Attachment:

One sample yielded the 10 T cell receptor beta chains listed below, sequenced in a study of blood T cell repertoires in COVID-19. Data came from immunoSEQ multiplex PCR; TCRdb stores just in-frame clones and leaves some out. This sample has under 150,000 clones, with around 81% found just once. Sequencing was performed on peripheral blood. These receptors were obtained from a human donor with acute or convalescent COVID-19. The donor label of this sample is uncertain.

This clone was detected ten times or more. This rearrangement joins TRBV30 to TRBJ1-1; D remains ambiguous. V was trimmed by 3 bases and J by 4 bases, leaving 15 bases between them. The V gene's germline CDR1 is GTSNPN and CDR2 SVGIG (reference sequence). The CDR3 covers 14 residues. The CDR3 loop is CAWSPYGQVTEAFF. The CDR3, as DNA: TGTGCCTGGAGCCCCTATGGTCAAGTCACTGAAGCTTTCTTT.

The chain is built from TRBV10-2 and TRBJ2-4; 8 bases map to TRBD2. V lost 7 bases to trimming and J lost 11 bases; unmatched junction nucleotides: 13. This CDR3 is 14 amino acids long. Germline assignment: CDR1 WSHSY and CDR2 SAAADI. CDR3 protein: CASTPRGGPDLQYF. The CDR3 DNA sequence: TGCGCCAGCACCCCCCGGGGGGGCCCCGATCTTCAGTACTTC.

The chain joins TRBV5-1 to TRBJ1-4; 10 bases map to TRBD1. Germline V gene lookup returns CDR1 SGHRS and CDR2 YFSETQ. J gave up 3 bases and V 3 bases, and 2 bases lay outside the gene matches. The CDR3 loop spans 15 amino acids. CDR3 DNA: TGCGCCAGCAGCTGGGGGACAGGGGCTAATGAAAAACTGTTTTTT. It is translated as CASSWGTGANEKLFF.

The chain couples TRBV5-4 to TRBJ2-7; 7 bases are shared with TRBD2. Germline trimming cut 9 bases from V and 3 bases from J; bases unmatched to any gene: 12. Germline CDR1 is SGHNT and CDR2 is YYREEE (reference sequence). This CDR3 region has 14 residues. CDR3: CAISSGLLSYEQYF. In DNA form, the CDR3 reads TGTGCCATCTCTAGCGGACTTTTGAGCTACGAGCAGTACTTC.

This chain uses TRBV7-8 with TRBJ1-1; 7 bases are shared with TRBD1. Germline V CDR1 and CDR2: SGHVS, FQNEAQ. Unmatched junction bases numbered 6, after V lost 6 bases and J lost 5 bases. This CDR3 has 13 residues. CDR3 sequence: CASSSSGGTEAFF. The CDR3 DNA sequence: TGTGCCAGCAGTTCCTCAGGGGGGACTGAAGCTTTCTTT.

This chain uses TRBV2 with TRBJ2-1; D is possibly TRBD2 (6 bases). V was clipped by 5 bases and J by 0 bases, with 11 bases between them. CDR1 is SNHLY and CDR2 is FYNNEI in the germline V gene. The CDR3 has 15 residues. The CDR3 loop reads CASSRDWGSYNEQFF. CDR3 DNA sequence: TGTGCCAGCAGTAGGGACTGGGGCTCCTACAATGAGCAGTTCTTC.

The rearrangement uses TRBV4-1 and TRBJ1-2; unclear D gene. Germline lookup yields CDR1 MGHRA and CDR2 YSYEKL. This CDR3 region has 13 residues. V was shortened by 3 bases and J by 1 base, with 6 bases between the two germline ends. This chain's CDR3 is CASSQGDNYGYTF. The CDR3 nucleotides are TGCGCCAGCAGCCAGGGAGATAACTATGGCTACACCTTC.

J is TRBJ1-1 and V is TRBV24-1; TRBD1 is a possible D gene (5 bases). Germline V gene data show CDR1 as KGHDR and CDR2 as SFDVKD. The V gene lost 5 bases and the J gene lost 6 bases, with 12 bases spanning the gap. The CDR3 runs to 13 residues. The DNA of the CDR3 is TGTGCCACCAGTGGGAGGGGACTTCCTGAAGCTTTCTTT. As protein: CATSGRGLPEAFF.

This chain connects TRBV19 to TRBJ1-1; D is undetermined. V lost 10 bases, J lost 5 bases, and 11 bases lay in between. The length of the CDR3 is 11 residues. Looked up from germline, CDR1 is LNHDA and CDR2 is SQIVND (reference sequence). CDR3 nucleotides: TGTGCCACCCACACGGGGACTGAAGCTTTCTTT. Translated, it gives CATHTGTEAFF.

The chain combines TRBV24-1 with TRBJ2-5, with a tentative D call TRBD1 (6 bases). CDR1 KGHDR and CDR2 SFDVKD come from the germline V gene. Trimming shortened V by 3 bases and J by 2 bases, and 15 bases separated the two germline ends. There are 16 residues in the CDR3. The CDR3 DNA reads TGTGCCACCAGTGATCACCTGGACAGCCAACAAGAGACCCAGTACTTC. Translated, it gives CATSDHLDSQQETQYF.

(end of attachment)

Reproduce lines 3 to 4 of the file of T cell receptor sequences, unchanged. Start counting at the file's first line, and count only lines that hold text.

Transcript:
The chain is built from TRBV10-2 and TRBJ2-4; 8 bases map to TRBD2. V lost 7 bases to trimming and J lost 11 bases; unmatched junction nucleotides: 13. This CDR3 is 14 amino acids long. Germline assignment: CDR1 WSHSY and CDR2 SAAADI. CDR3 protein: CASTPRGGPDLQYF. The CDR3 DNA sequence: TGCGCCAGCACCCCCCGGGGGGGCCCCGATCTTCAGTACTTC.

The chain joins TRBV5-1 to TRBJ1-4; 10 bases map to TRBD1. Germline V gene lookup returns CDR1 SGHRS and CDR2 YFSETQ. J gave up 3 bases and V 3 bases, and 2 bases lay outside the gene matches. The CDR3 loop spans 15 amino acids. CDR3 DNA: TGCGCCAGCAGCTGGGGGACAGGGGCTAATGAAAAACTGTTTTTT. It is translated as CASSWGTGANEKLFF.